A Spruce Budworm-Forest Model and Its Implications for Suppression Programs
A spruce budworm and balsam fir simulation model is developed and compared with an earlier model in terms of their ability to reproduce unmanaged budworm outbreak behavior. Problems with the earlier model are identified and discussed. The new model suggests that the forest protection policy which has been used in Maine and New Brunswick is inferior to alternative low egg-density-threshold policies. Forest Sci. 30:597-615.
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Document Type: Journal Article
Affiliations: Associate Professor, Department of Environmental Engineering, Cornell University, Ithaca, New York 14853
Publication date: 1984-09-01
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- Forest Science is a peer-reviewed journal publishing fundamental and applied research that explores all aspects of natural and social sciences as they apply to the function and management of the forested ecosystems of the world. Topics include silviculture, forest management, biometrics, economics, entomology & pathology, fire & fuels management, forest ecology, genetics & tree improvement, geospatial technologies, harvesting & utilization, landscape ecology, operations research, forest policy, physiology, recreation, social sciences, soils & hydrology, and wildlife management.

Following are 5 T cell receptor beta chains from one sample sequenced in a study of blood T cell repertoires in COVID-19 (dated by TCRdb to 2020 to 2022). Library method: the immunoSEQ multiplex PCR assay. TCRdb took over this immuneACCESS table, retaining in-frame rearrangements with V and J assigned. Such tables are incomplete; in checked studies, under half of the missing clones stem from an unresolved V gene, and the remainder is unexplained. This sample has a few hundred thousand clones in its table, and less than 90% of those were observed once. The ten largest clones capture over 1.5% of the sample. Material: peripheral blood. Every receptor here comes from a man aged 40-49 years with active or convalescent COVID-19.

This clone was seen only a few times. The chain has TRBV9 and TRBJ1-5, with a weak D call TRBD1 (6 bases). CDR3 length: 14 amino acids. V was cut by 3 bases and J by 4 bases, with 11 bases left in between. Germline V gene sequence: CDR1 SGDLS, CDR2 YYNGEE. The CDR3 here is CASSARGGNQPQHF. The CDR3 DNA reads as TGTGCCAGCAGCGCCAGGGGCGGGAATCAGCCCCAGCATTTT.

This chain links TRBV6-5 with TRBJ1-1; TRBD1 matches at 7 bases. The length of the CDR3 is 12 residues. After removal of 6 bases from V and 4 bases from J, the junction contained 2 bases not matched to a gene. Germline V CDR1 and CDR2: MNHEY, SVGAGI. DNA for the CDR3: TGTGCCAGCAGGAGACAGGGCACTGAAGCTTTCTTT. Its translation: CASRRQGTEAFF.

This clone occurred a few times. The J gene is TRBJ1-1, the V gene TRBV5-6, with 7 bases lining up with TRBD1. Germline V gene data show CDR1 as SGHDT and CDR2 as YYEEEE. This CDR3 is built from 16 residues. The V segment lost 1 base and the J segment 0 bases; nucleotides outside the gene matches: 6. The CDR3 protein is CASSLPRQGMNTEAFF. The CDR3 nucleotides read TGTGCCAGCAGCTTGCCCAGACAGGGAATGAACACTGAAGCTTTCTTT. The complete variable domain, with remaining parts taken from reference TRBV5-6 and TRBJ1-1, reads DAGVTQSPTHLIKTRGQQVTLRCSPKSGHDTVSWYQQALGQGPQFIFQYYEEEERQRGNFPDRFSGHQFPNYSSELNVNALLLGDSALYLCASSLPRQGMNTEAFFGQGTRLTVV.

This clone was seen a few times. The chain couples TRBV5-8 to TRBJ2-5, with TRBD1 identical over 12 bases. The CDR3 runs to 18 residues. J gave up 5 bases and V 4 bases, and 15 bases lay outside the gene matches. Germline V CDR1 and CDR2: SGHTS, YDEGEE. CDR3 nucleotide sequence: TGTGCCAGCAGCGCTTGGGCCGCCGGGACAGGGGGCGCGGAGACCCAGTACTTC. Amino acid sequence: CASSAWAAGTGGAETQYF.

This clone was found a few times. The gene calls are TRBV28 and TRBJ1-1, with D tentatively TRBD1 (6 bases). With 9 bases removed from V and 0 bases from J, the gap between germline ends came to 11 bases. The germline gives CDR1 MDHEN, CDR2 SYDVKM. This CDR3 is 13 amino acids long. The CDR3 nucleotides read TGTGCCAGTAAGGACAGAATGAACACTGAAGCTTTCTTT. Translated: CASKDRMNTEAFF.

Forest Science is published bimonthly in February, April, June, August, October, and December.
2016 Impact Factor: 1.782 (Rank 17/64 in forestry)
Average time from submission to first decision: 62.5 days*
June 1, 2016 to Feb. 28, 2017
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